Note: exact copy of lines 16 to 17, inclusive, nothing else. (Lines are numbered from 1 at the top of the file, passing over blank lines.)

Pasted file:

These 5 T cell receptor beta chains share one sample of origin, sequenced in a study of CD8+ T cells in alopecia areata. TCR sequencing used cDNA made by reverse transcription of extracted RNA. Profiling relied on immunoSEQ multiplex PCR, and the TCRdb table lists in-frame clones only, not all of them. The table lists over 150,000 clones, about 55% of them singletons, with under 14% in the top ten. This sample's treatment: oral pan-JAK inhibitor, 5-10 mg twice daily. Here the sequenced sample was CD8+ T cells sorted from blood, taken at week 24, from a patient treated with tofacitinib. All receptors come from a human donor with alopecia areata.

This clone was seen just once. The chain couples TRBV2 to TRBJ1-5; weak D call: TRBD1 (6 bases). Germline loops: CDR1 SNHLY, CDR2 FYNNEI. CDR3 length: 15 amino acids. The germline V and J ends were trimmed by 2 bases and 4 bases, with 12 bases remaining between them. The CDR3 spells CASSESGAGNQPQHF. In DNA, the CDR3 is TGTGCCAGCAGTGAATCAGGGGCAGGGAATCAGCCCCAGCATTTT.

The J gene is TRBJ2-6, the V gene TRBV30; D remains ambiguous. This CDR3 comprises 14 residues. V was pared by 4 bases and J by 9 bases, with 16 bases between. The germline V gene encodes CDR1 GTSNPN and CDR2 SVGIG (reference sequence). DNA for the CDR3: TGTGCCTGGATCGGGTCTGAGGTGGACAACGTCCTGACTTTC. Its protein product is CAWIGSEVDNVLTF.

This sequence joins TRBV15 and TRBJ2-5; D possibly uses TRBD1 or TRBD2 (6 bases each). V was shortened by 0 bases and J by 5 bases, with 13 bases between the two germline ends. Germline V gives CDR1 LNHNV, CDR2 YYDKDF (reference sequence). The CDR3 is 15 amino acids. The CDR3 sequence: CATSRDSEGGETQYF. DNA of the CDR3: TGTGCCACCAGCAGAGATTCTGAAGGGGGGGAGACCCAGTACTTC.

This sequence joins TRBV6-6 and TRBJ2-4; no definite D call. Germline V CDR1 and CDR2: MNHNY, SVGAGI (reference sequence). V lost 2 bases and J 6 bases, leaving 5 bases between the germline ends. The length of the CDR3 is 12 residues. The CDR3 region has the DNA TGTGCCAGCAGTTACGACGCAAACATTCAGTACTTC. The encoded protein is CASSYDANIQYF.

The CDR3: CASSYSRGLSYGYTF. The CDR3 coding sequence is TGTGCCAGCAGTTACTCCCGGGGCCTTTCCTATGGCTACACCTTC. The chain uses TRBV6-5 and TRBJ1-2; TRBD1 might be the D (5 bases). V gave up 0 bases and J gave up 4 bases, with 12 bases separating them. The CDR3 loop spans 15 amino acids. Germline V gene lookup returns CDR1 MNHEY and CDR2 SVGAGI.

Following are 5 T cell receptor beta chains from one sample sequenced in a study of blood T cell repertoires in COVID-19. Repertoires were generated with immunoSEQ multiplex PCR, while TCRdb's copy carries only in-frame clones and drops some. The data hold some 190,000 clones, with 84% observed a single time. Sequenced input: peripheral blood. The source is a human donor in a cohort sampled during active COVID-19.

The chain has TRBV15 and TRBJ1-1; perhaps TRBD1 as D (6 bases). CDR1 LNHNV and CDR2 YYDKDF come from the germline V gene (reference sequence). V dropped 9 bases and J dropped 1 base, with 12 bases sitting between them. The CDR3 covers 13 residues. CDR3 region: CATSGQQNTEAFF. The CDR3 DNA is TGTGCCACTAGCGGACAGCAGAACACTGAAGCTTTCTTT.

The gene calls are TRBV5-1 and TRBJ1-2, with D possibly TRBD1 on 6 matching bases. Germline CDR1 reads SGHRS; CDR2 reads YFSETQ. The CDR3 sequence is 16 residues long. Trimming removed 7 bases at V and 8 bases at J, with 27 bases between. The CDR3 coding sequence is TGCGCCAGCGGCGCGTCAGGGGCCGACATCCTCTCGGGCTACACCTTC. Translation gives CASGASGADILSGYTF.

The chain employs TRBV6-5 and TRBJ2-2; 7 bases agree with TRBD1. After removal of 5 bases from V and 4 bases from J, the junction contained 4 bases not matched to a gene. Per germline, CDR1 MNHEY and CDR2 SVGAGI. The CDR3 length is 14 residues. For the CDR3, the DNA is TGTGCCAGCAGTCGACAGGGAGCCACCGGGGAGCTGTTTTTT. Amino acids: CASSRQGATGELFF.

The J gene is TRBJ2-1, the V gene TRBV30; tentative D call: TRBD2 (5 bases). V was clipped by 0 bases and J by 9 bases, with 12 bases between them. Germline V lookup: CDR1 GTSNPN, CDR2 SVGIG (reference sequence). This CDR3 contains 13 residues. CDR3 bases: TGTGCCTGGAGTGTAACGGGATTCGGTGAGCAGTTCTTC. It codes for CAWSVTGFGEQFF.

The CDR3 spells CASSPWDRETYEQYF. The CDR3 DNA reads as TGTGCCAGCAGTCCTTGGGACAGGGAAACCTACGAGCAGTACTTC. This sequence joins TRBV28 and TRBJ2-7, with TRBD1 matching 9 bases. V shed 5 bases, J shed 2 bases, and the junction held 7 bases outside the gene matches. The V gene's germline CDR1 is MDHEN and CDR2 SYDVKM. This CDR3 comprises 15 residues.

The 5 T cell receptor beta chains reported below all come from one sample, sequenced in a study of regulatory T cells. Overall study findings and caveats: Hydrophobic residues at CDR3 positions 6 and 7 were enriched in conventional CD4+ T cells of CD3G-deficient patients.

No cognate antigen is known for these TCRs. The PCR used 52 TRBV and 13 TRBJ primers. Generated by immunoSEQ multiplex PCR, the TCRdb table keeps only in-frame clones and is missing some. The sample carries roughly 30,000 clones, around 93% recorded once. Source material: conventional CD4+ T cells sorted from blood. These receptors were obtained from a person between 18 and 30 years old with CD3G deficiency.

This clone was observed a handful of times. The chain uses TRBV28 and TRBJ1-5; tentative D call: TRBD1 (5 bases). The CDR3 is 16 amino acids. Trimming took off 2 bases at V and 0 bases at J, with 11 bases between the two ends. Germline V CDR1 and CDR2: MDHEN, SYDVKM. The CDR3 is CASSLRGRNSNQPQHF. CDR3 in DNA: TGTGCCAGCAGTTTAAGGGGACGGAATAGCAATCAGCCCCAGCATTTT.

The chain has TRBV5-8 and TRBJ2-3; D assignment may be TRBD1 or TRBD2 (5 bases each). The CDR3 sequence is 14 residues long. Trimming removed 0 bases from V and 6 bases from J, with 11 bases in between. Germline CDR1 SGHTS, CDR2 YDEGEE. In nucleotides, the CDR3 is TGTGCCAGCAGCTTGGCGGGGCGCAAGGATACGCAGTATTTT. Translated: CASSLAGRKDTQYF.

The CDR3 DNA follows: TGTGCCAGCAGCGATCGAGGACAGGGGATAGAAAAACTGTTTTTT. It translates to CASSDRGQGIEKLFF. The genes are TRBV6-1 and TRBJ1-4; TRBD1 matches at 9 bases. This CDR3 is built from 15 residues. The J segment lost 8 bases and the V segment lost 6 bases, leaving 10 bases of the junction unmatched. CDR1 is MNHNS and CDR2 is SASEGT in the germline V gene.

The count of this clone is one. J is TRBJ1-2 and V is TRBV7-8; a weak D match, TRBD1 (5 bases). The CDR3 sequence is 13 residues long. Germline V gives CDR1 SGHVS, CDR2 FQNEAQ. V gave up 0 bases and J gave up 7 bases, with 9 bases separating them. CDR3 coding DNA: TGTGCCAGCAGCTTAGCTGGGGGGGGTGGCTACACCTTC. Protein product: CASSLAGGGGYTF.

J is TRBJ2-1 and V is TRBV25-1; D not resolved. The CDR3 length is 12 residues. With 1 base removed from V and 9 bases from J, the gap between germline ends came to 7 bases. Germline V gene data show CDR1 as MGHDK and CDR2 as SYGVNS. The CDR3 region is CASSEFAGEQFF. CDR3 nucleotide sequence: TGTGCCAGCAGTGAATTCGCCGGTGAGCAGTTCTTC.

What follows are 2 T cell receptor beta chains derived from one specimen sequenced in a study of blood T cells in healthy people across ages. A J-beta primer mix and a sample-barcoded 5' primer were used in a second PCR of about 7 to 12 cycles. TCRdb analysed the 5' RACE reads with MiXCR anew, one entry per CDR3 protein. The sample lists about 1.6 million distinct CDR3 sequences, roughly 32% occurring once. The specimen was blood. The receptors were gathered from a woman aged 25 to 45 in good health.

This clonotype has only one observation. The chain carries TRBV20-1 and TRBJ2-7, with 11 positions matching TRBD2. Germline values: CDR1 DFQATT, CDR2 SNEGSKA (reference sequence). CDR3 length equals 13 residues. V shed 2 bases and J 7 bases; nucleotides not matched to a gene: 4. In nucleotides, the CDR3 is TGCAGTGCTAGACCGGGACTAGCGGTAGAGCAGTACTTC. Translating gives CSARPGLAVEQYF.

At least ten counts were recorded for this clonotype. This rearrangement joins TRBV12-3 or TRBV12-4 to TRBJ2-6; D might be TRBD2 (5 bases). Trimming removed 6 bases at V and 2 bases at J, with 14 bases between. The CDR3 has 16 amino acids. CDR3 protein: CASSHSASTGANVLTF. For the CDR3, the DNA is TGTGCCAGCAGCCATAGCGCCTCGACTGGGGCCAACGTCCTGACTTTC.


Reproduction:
The chain has TRBV5-8 and TRBJ2-3; D assignment may be TRBD1 or TRBD2 (5 bases each). The CDR3 sequence is 14 residues long. Trimming removed 0 bases from V and 6 bases from J, with 11 bases in between. Germline CDR1 SGHTS, CDR2 YDEGEE. In nucleotides, the CDR3 is TGTGCCAGCAGCTTGGCGGGGCGCAAGGATACGCAGTATTTT. Translated: CASSLAGRKDTQYF.

The CDR3 DNA follows: TGTGCCAGCAGCGATCGAGGACAGGGGATAGAAAAACTGTTTTTT. It translates to CASSDRGQGIEKLFF. The genes are TRBV6-1 and TRBJ1-4; TRBD1 matches at 9 bases. This CDR3 is built from 15 residues. The J segment lost 8 bases and the V segment lost 6 bases, leaving 10 bases of the junction unmatched. CDR1 is MNHNS and CDR2 is SASEGT in the germline V gene.